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(1,000 to 500 years ago)

As Late Woodland communities across Wisconsin settled into permanent villages and adopted aspects of Mississippian culture, a new culture that archaeologists call 'Oneota' was born. Some early Oneota communities continued to build mounds, while others created formal, non-mounded cemeteries near their villages. Individual flexed and bundled interments gave way to single or multiple extended and bundled burials. Arrows, stone pipes, jewelry, small pots and shell spoons were left in graves as offerings. Sometimes graves were dug underneath house floors in village areas, or empty storage or refuse pits were used to hold burials.

The residents of Diamond Bluff, opposite modern Red Wing, Minnesota, literally surrounded their villages with conical and linear mounds. They even built a few effigy mounds-perhaps some of the last to be constructed in Wisconsin. After the Diamond Bluff villages were abandoned and their residents relocated to the area of La Crosse, Wisconsin, mound construction ceased. Instead, the La Crosse Oneota built large non-mounded cemeteries and buried their dead under house floors.

The Oneota living on the banks of the Grand River and near Lake Winnebago also built conical mounds for a time. They placed burials on natural knolls at the Walker-Hooper and Pipe sites and covered them with earth, just as participants in the Red Ochre complex had done centuries earlier. The resulting accretionary mounds contained bone bundles and semi-flexed burials, accompanied by pottery, shell spoons and the remains of ceremonial fires. One mound built near the Grand River contained an internal stone ramp and platform.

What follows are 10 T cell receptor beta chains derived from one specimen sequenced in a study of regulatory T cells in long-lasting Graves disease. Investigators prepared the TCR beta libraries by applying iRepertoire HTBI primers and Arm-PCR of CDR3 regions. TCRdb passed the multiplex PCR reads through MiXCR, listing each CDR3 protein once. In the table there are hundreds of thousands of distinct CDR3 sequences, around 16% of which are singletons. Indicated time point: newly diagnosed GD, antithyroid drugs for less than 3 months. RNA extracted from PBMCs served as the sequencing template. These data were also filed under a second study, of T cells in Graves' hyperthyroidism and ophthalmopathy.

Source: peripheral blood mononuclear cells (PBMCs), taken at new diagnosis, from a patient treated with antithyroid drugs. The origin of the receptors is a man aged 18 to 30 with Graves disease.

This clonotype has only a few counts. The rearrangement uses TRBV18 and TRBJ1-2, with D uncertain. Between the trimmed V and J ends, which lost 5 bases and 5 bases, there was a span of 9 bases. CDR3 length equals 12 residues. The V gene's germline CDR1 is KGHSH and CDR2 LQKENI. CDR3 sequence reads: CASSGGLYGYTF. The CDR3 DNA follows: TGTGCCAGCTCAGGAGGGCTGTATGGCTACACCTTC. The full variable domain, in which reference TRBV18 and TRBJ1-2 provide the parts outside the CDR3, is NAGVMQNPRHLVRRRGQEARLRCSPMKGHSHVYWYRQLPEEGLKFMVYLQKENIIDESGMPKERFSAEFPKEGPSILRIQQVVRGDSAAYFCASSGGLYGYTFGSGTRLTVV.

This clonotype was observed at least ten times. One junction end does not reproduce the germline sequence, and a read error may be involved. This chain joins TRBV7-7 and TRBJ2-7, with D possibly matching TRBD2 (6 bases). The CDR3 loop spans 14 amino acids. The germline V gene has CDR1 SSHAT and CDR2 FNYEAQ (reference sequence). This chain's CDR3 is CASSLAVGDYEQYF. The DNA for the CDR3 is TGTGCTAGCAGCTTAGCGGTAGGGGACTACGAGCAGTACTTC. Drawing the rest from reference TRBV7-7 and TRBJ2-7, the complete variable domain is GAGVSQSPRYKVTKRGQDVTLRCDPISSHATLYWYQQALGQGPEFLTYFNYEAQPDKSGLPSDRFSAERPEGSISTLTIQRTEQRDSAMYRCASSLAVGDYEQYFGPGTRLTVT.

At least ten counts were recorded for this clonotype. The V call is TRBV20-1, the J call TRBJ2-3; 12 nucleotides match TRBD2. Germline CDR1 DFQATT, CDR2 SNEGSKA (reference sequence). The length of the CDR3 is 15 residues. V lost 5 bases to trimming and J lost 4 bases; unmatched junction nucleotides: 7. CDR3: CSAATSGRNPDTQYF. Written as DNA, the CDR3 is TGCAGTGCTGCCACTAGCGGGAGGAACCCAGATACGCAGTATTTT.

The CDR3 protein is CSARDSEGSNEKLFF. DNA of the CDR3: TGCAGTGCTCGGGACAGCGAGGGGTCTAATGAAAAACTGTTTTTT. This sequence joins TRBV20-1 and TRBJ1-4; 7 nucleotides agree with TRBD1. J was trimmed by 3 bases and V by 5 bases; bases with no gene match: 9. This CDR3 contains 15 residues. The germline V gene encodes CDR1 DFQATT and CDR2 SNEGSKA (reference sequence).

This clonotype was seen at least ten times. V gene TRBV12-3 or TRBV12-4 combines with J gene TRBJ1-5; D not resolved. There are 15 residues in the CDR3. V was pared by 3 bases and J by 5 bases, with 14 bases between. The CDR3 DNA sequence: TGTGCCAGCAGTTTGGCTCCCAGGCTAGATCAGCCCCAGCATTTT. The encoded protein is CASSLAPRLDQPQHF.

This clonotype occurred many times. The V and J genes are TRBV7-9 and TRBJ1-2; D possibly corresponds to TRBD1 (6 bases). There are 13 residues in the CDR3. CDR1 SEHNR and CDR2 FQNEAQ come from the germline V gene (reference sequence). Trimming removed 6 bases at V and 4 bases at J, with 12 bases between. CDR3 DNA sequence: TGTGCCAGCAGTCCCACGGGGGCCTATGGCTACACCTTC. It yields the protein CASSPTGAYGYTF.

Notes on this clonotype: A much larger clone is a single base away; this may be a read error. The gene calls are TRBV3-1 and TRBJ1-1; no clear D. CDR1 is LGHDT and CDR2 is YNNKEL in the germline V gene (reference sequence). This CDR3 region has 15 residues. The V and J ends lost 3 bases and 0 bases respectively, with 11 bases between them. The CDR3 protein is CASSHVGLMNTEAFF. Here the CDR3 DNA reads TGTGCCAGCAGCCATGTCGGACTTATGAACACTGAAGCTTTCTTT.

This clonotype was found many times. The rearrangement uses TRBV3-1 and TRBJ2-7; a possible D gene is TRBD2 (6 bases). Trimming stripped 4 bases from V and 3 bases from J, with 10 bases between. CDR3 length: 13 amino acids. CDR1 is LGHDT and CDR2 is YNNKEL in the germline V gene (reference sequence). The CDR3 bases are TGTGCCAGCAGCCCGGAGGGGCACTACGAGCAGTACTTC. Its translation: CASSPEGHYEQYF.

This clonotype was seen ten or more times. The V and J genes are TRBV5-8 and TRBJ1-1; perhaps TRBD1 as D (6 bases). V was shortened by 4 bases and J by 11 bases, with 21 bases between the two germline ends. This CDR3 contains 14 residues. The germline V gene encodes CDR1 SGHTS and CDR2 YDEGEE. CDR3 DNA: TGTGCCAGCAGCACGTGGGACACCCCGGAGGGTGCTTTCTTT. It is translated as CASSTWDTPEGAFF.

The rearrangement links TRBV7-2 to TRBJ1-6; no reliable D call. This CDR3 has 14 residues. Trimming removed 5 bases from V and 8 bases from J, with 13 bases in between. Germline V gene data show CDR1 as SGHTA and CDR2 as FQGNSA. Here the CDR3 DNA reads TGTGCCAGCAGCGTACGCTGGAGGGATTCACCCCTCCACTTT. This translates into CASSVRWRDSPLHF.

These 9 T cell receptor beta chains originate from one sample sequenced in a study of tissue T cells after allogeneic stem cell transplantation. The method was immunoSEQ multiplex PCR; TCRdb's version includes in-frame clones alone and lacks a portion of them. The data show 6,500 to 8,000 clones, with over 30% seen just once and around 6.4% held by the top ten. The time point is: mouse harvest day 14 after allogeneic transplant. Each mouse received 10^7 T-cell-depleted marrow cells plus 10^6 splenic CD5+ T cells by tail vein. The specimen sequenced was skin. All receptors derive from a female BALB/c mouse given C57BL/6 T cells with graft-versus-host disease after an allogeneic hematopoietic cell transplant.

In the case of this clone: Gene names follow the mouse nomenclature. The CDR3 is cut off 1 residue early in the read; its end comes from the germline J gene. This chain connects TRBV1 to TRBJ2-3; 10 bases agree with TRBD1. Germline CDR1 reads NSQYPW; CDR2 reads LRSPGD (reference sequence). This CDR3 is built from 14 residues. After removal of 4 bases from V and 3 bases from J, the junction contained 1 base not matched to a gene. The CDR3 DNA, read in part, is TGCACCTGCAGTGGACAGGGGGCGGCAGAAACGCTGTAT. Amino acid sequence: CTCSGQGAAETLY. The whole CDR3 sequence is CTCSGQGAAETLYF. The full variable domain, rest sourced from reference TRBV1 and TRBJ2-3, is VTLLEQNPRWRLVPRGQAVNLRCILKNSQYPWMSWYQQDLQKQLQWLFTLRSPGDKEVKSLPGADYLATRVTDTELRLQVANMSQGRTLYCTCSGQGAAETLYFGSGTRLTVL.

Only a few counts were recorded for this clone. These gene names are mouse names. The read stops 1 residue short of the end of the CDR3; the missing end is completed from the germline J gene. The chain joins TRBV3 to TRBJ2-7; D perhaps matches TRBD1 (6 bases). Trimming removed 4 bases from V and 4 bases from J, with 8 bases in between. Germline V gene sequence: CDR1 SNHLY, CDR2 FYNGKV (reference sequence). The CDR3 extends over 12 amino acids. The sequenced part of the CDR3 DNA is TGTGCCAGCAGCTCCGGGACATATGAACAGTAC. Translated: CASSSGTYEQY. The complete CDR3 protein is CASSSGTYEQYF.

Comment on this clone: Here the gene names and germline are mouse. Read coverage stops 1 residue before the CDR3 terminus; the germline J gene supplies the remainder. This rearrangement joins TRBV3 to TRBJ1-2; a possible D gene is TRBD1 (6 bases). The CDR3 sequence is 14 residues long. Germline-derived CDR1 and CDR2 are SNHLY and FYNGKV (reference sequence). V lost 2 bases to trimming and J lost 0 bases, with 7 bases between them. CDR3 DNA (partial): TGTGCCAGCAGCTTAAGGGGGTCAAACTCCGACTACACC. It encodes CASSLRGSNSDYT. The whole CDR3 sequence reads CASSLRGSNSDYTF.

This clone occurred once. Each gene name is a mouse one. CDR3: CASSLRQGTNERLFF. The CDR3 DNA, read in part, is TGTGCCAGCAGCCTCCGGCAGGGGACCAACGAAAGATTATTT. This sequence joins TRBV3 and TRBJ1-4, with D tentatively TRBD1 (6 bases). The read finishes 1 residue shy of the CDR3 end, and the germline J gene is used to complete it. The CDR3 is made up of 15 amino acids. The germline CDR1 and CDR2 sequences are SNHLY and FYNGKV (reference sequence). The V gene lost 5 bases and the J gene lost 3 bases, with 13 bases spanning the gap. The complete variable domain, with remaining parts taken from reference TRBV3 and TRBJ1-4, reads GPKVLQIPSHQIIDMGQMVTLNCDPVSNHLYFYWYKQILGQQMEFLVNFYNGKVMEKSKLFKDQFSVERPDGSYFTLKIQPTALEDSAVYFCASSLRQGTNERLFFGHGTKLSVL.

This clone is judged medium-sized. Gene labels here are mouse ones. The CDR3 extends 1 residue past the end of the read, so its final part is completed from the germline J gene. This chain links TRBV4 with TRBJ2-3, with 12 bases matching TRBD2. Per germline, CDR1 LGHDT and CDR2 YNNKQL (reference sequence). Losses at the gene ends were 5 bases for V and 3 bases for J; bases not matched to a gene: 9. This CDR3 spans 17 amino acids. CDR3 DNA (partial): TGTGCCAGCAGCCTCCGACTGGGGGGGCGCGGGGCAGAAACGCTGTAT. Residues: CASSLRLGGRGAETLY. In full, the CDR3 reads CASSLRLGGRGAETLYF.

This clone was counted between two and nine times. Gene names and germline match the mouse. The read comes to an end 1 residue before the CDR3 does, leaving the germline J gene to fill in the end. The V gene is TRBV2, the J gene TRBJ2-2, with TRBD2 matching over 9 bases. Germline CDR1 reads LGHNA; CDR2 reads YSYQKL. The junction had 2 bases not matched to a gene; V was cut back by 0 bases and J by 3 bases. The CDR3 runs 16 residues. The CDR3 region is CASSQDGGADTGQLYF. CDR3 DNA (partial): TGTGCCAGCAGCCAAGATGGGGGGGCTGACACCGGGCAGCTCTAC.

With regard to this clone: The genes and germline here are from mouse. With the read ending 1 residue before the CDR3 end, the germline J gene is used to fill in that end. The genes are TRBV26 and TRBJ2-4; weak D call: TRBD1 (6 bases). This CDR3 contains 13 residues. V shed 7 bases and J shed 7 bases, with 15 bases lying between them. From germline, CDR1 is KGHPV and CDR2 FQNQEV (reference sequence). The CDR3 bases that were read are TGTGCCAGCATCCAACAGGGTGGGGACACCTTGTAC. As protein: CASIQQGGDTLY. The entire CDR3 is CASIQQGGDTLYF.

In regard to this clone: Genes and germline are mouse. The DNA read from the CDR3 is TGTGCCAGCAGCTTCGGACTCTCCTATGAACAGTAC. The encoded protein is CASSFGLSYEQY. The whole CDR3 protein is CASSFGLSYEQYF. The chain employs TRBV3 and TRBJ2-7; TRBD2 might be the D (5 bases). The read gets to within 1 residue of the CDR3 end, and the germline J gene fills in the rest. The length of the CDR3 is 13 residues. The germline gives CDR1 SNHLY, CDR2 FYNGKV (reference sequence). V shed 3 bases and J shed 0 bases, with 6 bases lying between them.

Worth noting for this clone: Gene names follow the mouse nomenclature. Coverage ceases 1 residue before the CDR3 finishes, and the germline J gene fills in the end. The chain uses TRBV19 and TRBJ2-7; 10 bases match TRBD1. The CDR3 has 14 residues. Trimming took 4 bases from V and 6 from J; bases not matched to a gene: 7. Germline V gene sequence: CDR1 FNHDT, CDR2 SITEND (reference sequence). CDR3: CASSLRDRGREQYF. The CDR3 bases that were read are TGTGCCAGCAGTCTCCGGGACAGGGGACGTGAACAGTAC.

The last Oneota 'mounds' in eastern Wisconsin were built at Lasley's Point on the shores of Lake Butte des Mortes. These odd earthworks were probably built to cover charnel houses or temples. The 'Feast Mound' at Lasley's Point contained a platform made of clamshell and earth. At its center was a stone-lined pit, surrounded by a patterned arrangement of stones. The skeleton of a deer had been left lying on an "altar" north of the pit. The mound also contained many other ceremonial features, including hearths, shell heaps, pits, and more "altars". Three partial human skulls were found lying on one hearth, and burned and split human long bones were found in pits.

After A.D. 1300, Late Woodland communities no longer lived in southern Wisconsin. The remaining Oneota populations had already gathered together into large villages in a few select locations. Most lived near modern La Crosse, and in the Fox River valley near Lake Winnebago. The presence of large, sedentary, farming populations led to the creation of immense cemeteries. As villages slightly shifted their location, new cemeteries were created a short distance away from old ones. Many burials were left behind under house floors and in pits in the old village areas.
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